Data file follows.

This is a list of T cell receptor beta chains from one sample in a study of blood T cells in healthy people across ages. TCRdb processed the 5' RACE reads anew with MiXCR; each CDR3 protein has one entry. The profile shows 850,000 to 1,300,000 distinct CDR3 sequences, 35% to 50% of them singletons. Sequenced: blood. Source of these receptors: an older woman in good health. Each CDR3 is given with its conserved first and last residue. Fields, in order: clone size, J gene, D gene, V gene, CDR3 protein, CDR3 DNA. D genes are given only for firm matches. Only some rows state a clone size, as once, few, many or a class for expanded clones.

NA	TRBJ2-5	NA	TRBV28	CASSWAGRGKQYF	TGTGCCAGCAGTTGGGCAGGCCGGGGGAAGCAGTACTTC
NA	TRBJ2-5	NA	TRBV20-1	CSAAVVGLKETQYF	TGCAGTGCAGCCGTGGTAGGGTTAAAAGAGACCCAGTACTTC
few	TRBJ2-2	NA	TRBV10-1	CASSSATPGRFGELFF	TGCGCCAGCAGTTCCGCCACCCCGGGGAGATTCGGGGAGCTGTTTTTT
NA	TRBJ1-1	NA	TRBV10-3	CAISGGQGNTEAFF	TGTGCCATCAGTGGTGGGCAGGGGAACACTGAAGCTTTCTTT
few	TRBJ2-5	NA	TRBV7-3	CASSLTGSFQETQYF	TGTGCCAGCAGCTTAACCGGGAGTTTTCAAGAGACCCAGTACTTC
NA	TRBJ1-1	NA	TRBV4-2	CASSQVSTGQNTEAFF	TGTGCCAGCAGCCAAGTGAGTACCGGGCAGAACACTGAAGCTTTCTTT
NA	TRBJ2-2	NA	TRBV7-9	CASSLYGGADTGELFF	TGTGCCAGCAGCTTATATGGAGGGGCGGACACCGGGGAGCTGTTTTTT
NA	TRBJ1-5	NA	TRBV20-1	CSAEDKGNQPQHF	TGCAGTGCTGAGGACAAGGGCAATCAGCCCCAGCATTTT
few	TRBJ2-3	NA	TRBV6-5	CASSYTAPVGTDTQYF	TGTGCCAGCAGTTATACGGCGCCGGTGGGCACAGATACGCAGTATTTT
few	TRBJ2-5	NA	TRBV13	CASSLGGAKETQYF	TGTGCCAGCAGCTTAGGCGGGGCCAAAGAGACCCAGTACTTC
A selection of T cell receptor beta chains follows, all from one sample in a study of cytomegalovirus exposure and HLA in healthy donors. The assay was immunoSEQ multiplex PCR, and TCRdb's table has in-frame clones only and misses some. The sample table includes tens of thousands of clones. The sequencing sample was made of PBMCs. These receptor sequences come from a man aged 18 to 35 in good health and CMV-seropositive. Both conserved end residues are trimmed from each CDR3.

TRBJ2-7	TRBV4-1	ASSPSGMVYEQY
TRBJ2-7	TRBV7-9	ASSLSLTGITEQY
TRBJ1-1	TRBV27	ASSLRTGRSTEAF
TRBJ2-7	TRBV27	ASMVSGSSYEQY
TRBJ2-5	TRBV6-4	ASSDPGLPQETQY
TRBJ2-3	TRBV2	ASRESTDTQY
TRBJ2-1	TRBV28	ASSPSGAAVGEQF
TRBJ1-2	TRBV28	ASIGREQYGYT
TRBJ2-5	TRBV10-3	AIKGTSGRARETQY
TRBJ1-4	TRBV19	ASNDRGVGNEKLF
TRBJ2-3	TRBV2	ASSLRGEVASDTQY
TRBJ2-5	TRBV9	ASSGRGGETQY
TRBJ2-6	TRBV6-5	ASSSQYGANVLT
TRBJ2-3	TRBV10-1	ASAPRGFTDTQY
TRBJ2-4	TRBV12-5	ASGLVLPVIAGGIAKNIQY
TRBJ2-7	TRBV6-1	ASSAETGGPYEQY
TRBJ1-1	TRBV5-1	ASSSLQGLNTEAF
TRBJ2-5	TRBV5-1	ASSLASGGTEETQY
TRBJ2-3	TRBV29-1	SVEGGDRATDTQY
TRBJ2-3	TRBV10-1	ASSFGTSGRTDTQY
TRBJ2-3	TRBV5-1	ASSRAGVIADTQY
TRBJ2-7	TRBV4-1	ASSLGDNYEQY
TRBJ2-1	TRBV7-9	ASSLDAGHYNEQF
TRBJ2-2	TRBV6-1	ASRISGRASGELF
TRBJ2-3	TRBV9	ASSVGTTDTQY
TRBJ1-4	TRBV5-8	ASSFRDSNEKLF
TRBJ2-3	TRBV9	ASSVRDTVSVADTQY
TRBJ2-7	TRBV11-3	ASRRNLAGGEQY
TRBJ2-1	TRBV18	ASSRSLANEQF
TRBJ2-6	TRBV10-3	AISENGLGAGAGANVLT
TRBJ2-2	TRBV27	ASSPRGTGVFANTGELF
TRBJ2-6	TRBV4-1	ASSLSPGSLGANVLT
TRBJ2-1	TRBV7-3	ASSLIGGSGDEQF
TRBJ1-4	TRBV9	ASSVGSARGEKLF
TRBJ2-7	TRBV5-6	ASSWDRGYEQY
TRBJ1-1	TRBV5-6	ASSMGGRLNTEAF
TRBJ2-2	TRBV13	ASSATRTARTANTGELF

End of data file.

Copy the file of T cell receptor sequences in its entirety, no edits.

This is a list of T cell receptor beta chains from one sample in a study of blood T cells in healthy people across ages. TCRdb processed the 5' RACE reads anew with MiXCR; each CDR3 protein has one entry. The profile shows 850,000 to 1,300,000 distinct CDR3 sequences, 35% to 50% of them singletons. Sequenced: blood. Source of these receptors: an older woman in good health. Each CDR3 is given with its conserved first and last residue. Fields, in order: clone size, J gene, D gene, V gene, CDR3 protein, CDR3 DNA. D genes are given only for firm matches. Only some rows state a clone size, as once, few, many or a class for expanded clones.

NA	TRBJ2-5	NA	TRBV28	CASSWAGRGKQYF	TGTGCCAGCAGTTGGGCAGGCCGGGGGAAGCAGTACTTC
NA	TRBJ2-5	NA	TRBV20-1	CSAAVVGLKETQYF	TGCAGTGCAGCCGTGGTAGGGTTAAAAGAGACCCAGTACTTC
few	TRBJ2-2	NA	TRBV10-1	CASSSATPGRFGELFF	TGCGCCAGCAGTTCCGCCACCCCGGGGAGATTCGGGGAGCTGTTTTTT
NA	TRBJ1-1	NA	TRBV10-3	CAISGGQGNTEAFF	TGTGCCATCAGTGGTGGGCAGGGGAACACTGAAGCTTTCTTT
few	TRBJ2-5	NA	TRBV7-3	CASSLTGSFQETQYF	TGTGCCAGCAGCTTAACCGGGAGTTTTCAAGAGACCCAGTACTTC
NA	TRBJ1-1	NA	TRBV4-2	CASSQVSTGQNTEAFF	TGTGCCAGCAGCCAAGTGAGTACCGGGCAGAACACTGAAGCTTTCTTT
NA	TRBJ2-2	NA	TRBV7-9	CASSLYGGADTGELFF	TGTGCCAGCAGCTTATATGGAGGGGCGGACACCGGGGAGCTGTTTTTT
NA	TRBJ1-5	NA	TRBV20-1	CSAEDKGNQPQHF	TGCAGTGCTGAGGACAAGGGCAATCAGCCCCAGCATTTT
few	TRBJ2-3	NA	TRBV6-5	CASSYTAPVGTDTQYF	TGTGCCAGCAGTTATACGGCGCCGGTGGGCACAGATACGCAGTATTTT
few	TRBJ2-5	NA	TRBV13	CASSLGGAKETQYF	TGTGCCAGCAGCTTAGGCGGGGCCAAAGAGACCCAGTACTTC
A selection of T cell receptor beta chains follows, all from one sample in a study of cytomegalovirus exposure and HLA in healthy donors. The assay was immunoSEQ multiplex PCR, and TCRdb's table has in-frame clones only and misses some. The sample table includes tens of thousands of clones. The sequencing sample was made of PBMCs. These receptor sequences come from a man aged 18 to 35 in good health and CMV-seropositive. Both conserved end residues are trimmed from each CDR3.

TRBJ2-7	TRBV4-1	ASSPSGMVYEQY
TRBJ2-7	TRBV7-9	ASSLSLTGITEQY
TRBJ1-1	TRBV27	ASSLRTGRSTEAF
TRBJ2-7	TRBV27	ASMVSGSSYEQY
TRBJ2-5	TRBV6-4	ASSDPGLPQETQY
TRBJ2-3	TRBV2	ASRESTDTQY
TRBJ2-1	TRBV28	ASSPSGAAVGEQF
TRBJ1-2	TRBV28	ASIGREQYGYT
TRBJ2-5	TRBV10-3	AIKGTSGRARETQY
TRBJ1-4	TRBV19	ASNDRGVGNEKLF
TRBJ2-3	TRBV2	ASSLRGEVASDTQY
TRBJ2-5	TRBV9	ASSGRGGETQY
TRBJ2-6	TRBV6-5	ASSSQYGANVLT
TRBJ2-3	TRBV10-1	ASAPRGFTDTQY
TRBJ2-4	TRBV12-5	ASGLVLPVIAGGIAKNIQY
TRBJ2-7	TRBV6-1	ASSAETGGPYEQY
TRBJ1-1	TRBV5-1	ASSSLQGLNTEAF
TRBJ2-5	TRBV5-1	ASSLASGGTEETQY
TRBJ2-3	TRBV29-1	SVEGGDRATDTQY
TRBJ2-3	TRBV10-1	ASSFGTSGRTDTQY
TRBJ2-3	TRBV5-1	ASSRAGVIADTQY
TRBJ2-7	TRBV4-1	ASSLGDNYEQY
TRBJ2-1	TRBV7-9	ASSLDAGHYNEQF
TRBJ2-2	TRBV6-1	ASRISGRASGELF
TRBJ2-3	TRBV9	ASSVGTTDTQY
TRBJ1-4	TRBV5-8	ASSFRDSNEKLF
TRBJ2-3	TRBV9	ASSVRDTVSVADTQY
TRBJ2-7	TRBV11-3	ASRRNLAGGEQY
TRBJ2-1	TRBV18	ASSRSLANEQF
TRBJ2-6	TRBV10-3	AISENGLGAGAGANVLT
TRBJ2-2	TRBV27	ASSPRGTGVFANTGELF
TRBJ2-6	TRBV4-1	ASSLSPGSLGANVLT
TRBJ2-1	TRBV7-3	ASSLIGGSGDEQF
TRBJ1-4	TRBV9	ASSVGSARGEKLF
TRBJ2-7	TRBV5-6	ASSWDRGYEQY
TRBJ1-1	TRBV5-6	ASSMGGRLNTEAF
TRBJ2-2	TRBV13	ASSATRTARTANTGELF